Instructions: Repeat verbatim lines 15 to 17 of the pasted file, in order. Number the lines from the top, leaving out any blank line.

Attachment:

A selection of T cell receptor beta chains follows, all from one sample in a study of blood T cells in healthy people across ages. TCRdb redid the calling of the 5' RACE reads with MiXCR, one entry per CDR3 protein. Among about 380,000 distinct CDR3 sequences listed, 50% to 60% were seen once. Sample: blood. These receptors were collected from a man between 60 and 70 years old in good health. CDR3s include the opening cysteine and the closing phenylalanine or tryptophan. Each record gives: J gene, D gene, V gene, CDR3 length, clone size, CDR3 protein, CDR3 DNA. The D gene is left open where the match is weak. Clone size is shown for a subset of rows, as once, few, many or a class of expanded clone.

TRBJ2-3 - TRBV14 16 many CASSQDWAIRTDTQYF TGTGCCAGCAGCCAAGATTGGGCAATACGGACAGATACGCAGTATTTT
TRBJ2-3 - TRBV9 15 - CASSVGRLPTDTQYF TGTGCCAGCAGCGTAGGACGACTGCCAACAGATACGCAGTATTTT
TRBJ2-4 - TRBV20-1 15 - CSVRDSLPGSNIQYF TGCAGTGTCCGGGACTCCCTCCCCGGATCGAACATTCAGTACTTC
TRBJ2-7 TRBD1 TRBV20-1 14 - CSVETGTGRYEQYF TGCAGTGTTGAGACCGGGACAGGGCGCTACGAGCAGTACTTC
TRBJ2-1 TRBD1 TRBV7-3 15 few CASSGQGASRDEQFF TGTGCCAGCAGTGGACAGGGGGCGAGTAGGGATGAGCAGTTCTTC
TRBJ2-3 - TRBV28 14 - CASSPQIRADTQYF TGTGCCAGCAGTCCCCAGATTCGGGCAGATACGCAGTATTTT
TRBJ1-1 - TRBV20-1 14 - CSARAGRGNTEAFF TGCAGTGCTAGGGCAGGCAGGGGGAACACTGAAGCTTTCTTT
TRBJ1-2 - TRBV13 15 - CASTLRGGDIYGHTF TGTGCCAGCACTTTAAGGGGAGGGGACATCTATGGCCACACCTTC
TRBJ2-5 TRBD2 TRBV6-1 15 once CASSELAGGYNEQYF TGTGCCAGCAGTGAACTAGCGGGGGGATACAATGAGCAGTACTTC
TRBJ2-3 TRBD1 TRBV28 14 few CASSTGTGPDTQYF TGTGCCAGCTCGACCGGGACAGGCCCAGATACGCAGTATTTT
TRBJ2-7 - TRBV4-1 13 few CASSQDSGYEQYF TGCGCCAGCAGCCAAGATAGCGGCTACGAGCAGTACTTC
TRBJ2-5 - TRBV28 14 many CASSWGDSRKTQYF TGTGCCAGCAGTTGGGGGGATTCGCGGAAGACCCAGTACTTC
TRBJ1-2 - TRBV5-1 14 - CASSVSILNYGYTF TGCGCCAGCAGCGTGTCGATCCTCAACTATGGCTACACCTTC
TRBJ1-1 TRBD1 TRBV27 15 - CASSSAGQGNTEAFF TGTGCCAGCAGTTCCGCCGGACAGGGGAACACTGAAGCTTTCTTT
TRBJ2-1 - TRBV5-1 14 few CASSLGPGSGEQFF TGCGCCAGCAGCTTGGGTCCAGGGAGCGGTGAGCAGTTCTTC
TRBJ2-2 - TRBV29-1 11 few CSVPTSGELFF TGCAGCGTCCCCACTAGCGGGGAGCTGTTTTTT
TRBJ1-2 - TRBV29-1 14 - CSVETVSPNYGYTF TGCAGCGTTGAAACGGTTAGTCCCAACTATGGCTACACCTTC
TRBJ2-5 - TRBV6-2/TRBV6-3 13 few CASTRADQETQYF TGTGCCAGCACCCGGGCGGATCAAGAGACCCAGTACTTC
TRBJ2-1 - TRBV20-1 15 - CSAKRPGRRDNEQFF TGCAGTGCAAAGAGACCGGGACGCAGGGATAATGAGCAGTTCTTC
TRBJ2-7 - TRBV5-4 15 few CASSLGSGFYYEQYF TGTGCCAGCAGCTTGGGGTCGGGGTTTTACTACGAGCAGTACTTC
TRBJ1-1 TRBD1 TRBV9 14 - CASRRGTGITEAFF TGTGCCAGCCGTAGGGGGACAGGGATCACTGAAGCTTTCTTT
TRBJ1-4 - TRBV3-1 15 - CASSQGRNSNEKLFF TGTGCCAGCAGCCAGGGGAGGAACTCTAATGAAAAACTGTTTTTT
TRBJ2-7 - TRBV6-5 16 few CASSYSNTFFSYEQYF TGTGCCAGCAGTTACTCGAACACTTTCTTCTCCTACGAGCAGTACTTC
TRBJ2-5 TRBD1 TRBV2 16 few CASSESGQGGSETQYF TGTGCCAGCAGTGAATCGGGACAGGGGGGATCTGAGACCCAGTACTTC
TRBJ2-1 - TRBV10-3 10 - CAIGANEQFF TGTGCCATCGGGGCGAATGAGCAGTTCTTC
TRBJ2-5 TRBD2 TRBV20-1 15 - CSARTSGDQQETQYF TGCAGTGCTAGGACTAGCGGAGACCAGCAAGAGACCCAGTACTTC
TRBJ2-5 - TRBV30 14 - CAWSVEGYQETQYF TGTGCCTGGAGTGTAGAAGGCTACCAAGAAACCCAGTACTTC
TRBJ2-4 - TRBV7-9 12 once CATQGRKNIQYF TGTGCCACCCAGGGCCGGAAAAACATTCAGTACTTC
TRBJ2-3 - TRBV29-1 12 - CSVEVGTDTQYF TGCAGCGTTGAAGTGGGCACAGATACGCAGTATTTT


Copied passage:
TRBJ1-1 TRBD1 TRBV27 15 - CASSSAGQGNTEAFF TGTGCCAGCAGTTCCGCCGGACAGGGGAACACTGAAGCTTTCTTT
TRBJ2-1 - TRBV5-1 14 few CASSLGPGSGEQFF TGCGCCAGCAGCTTGGGTCCAGGGAGCGGTGAGCAGTTCTTC
TRBJ2-2 - TRBV29-1 11 few CSVPTSGELFF TGCAGCGTCCCCACTAGCGGGGAGCTGTTTTTT